21. Expected Results • A clear area surrounding growth (band/spot inocula) on DNase Test Agar after the addition of 1N HCl indicates a positive reaction, DNase activity. • A negative reaction is indicated by no clearing and a cloudy precipitate around colonies and throughout medium due to precipitated salts in the medium. • A positive reaction on DNase Test Agar with Methyl Green is a distinct clear zone surrounding growth in an otherwise green-colored medium. • The color of the medium remains unchanged if the test is negative. • On DNase Test Agar with Toluidine Blue, DNase activity is indicated by pink to red zones surrounding growth. • The color of the medium remains unchanged if the test is negative. Dr. S. S. Khoramrooz

  22. Mannitol Salt Agar Intended Use • Mannitol Salt Agar is used for the selective isolation and enumeration of staphylococci from clinical and nonclinical materials. Dr. S. S. Khoramrooz

  23. Principles of the Procedure • The 7.5% concentration of sodium chloride results in the partial or complete inhibition of bacterial organisms other than staphylococci. • Mannitol fermentation, as indicated by a change in the phenol red indicator, aids in the differentiation of staphylococcal species. • Agar is a solidifying agent. Dr. S. S. Khoramrooz

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  25. Procedure • Incubate plates at 35 ― 2‹C in an aerobic atmosphere for 24-48 hours, or as instructed in the standard reference. Dr. S. S. Khoramrooz

  26. Expected Results • Coagulase-positive staphylococci produce growth of yellow colonies with yellow zones. • Coagulase negative staphylococci produce small red colonies with no color change to the medium. • Micrococcusproduce large, white to orange colonies, with no color change to the medium. • Most other bacteria will be inhibited. Dr. S. S. Khoramrooz

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  28. Bismuth Sulfite Agar • Intended Use • Bismuth Sulfite Agar is a highly selective medium used for isolating Salmonella spp., particularly Salmonella Typhi, from food and clinical specimens. Dr. S. S. Khoramrooz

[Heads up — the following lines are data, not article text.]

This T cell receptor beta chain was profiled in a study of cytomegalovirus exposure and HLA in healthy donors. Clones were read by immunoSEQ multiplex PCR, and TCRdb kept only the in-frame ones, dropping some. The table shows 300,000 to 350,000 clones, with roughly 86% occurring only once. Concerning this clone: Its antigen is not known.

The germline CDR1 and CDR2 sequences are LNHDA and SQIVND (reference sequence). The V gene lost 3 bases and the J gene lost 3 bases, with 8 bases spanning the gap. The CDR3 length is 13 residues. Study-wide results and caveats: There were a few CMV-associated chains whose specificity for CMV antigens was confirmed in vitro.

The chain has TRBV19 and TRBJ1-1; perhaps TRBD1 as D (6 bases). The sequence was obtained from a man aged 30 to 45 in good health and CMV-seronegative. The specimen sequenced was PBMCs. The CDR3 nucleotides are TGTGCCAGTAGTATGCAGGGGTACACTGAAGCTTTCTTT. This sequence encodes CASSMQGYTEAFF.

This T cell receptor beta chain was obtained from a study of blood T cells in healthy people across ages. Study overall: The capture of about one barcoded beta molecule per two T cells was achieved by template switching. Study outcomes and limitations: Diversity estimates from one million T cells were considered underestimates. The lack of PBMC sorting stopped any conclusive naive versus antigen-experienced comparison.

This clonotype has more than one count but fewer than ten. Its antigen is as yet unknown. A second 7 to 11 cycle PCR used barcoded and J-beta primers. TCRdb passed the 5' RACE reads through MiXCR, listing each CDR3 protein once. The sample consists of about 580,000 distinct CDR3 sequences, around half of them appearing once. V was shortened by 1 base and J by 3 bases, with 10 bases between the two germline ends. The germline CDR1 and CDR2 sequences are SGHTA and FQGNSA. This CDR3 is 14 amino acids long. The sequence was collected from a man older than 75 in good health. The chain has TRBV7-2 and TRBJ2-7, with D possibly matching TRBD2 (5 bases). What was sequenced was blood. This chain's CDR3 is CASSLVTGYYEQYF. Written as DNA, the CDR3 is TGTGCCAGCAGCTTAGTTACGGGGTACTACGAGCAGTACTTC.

29. Principles of the Procedure • Dextrose is an energy source. • Bismuth sulfite indicator and brilliant green are complementary in inhibiting gram-positive bacteria and members of the coliform group, while allowing Salmonella to grow luxuriantly. • Ferrous sulfateis included for detection of H2S production. • When H2S is present, the iron in the formula is precipitated, giving positive cultures the characteristic brown to black color with metallic sheen. Dr. S. S. Khoramrooz

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  31. For isolation of Salmonella spp. from clinical specimens, inoculate fecal specimens and rectal swabs onto a small area of one quadrant of the Bismuth Sulfite Agar plate and streak for isolation. • This will permit the development of discrete colonies. • Incubate plates at 35°C. • Examine at 24 hours and again at 48 hours for colonies resembling Salmonella spp. Dr. S. S. Khoramrooz

  32. Expected results • The typical discrete S. Typhisurface colony is black and surrounded by a black or brownish-black zone which may be several times the size of the colony. • By reflected light, preferably daylight, this zone exhibits a distinctly characteristic metallic sheen. • Plates heavily seeded with S. Typhimay not show this reaction except near the margin of the mass inoculation. Dr. S. S. Khoramrooz

  33. In these heavy growth areas, this organism frequently appears as small light green colonies. • This fact emphasizes the importance of inoculating plates so that some areas are sparsely populated with discrete S. Typhi colonies. • Other strains of Salmonella produce black to green colonies with little or no darkening of the surrounding medium. Dr. S. S. Khoramrooz

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  35. Heat with frequent agitation and boil for 1 minute to completely dissolve the powder. • DO NOT AUTOCLAVE. • Use the medium the same day it is prepared. Dr. S. S. Khoramrooz

  36. Brilliant green agar Intended Use • Brilliant Green Agar is a highly selective medium for the isolation of Salmonella other than S. Typhifrom feces and other materials. Principles of the Procedure • Brilliant green dye inhibits gram-positive bacteria and a majority of gram-negative bacilli. • Phenol red serves as a pH indicatorand yields a yellow color as a result of acid production in the fermentation of the lactose and/or sucrose in the medium. Dr. S. S. Khoramrooz